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Re: [Gnu-arch-users] Re: abrowse and rbrowse (what rbrowse has that abro

From: James Blackwell
Subject: Re: [Gnu-arch-users] Re: abrowse and rbrowse (what rbrowse has that abrowse doesn't)
Date: Fri, 14 May 2004 13:17:45 -0400

In lists.arch.users, you wrote:
> address@hidden (James Blackwell) writes:
>> I'm confused. Are you worried that somebody is going to take abrowse
>> away from you and replace it with a tool that doesn't work quite as
>> good? If so, don't worry. abrowse isn't going anywhere in the near
>> future.  abrowse and rbrowse can *happily* co-exist for an eternity, 
> The talk is of merging them; maybe I misinterpreted this, but it sounded
> as if the resulting super-rbrowse would replace abrowse.

Huh? Who's merging rbrowse and abrowse? 

The plan is that some day, when rbrowse has everything that abrowse has
(both capabilities and performance), then, and only then, will abrowse 
go away.

Here's the history: 

I wrote rbrowse because Tom came to me and said 'Hey, James. I really
like the way regexes feel when running tla archives. Can you do
something similiar for abrowse?'. Diving into abrowse's code, I quickly 
realized that not only had abrowse's code already gotten pretty
complicated, it would rapidly get even worse if I started adding regular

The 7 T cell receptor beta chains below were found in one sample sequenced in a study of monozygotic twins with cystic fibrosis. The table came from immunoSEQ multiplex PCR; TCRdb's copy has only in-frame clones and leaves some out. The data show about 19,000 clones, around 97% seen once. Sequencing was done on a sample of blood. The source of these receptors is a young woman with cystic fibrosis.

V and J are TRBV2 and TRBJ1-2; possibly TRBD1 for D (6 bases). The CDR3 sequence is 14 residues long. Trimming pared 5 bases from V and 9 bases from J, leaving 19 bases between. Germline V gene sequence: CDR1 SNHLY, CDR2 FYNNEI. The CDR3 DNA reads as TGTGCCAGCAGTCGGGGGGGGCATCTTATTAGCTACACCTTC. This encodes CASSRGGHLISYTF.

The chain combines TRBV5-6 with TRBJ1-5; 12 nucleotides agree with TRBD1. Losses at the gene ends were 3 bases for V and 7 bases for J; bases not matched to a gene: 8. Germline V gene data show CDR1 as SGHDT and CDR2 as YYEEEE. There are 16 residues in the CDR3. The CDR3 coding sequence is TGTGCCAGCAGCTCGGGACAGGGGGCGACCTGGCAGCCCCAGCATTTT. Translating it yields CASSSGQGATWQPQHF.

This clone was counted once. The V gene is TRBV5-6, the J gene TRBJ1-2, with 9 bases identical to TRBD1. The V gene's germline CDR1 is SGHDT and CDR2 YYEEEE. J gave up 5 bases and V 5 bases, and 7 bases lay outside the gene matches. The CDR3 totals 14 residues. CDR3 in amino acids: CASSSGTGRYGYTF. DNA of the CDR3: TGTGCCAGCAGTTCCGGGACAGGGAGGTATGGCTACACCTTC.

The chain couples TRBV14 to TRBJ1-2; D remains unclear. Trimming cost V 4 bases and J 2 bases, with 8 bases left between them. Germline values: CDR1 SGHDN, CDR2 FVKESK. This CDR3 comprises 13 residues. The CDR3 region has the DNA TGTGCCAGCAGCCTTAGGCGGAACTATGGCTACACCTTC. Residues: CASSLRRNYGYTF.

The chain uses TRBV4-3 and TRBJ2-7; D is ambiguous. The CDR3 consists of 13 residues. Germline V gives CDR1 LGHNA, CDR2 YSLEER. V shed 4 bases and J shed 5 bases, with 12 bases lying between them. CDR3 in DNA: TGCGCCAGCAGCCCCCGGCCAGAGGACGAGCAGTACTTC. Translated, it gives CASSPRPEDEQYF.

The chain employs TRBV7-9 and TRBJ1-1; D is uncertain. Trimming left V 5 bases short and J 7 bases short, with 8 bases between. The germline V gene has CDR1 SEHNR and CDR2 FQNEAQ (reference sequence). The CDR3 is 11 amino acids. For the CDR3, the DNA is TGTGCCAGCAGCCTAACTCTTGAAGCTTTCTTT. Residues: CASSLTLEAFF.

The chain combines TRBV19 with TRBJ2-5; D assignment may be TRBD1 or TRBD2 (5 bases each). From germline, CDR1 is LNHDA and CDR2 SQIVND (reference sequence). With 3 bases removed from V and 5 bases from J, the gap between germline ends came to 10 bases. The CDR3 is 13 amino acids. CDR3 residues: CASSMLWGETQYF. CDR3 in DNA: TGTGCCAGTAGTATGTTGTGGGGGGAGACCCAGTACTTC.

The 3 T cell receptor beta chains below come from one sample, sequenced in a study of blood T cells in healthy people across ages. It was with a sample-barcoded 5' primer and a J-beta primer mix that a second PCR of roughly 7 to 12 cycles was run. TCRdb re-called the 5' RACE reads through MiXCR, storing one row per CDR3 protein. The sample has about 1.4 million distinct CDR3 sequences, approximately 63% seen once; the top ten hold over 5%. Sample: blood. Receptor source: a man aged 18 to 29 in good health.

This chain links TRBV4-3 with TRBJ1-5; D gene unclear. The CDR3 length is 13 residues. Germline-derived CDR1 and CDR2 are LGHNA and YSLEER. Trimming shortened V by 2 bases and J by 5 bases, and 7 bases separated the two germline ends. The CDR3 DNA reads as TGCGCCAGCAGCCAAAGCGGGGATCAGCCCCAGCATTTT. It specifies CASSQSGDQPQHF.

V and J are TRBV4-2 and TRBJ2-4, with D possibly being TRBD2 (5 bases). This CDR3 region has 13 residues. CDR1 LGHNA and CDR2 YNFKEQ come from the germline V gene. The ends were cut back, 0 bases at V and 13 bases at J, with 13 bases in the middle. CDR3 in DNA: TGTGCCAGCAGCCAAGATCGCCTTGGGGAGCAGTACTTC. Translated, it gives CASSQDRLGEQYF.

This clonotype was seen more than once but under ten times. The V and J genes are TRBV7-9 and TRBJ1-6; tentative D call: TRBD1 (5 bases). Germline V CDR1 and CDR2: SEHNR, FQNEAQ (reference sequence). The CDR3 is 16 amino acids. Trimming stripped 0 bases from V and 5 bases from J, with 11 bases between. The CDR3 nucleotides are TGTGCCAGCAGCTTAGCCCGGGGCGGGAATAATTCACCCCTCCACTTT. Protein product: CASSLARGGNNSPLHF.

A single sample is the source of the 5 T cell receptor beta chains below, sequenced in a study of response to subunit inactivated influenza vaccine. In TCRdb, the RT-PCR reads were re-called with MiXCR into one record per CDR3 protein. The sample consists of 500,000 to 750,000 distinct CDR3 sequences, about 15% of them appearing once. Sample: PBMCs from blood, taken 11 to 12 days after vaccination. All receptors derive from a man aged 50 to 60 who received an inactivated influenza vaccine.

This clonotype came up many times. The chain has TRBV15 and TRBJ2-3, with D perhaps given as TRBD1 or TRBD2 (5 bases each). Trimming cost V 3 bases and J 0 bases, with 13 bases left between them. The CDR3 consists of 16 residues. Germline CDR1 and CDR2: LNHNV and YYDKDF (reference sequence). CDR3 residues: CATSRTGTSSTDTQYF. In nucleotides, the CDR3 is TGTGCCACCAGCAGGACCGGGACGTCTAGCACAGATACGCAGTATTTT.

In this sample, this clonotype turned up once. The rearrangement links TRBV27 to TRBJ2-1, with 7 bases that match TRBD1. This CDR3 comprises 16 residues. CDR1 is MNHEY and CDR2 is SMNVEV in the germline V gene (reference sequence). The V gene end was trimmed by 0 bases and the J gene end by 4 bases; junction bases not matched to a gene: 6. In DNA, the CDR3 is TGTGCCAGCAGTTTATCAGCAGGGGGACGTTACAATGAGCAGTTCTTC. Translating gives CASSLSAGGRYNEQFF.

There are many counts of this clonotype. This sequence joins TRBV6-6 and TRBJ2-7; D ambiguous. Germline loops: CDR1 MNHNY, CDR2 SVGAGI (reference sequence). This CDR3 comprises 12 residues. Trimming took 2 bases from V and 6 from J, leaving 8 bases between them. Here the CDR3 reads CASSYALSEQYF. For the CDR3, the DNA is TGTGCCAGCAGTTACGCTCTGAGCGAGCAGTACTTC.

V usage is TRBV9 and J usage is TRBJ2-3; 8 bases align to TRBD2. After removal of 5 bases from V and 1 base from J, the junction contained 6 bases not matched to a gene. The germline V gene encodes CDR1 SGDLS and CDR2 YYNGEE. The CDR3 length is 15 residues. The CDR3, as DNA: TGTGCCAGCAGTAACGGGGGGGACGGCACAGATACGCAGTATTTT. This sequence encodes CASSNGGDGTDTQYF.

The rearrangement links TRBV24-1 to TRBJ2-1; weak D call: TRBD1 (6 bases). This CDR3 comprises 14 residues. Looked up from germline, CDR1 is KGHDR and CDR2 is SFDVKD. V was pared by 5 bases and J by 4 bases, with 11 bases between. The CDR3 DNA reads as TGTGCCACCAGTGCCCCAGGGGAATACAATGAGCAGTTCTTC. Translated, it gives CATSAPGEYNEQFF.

expression code into there.

I started thinking of all of the things that a "browse" command would be
expected to do. Thats when I realized that there were really two jobs
here. One was to satisfy a slippery "regexes for abrowse" request. The
other was a need to write a very solid foundation that could be extended
upon in the future.

I also took a step back, and examined what people are most likely to
need when they're browsing and here's some facts I came up with: 

1. People would like a browse command that they can use to see "whats

2. When people are looking for "whats new" they are frequently doing 
   so with a snapfile

3. People that are interested in "whats new" are likely to be interested
   in certain categories in several archives. I.E. "Show me all the
   changes that happened in every "^tla--" category that I know about.

4. When people are generating a "whats new" list, they probably do 
   the same thing that I do: namely, they do a daily what's new in 
   a crontab and email it to themselves.

5. People would like to search for specific patches based on a variety
   of things, namely keyphrases

> If the intention on the other hand is a single command, then more
> attention should be paid to the details of making rbrowse as easy to use
> as abrowse in the common case.

[two pages deleted]

The problem is that when you look deeper into rbrowse, there's more than
one common case. Sometimes you're looking for a branch in your own
archive. Sometimes, you're looking to in another archive to see if your
latest patches have been accepted. Other times, you're looking at your
own patches to see what you've done lately. Yet more times (this one is
less common), you're looking for a specific patch.

When you get right down to it, its a matter of work habits and
preferences. I make no promises that you're particular work habits are
going to be the primary use case. In fact... well, never mind. 

Yeah, its not complete yet. One of the things I'm planning on doing is
adding archive_name/ syntax.

James Blackwell          Please do not send me carbon copies of mailing
Smile more!              list posts. Such mail is unsolicited. Thank you!

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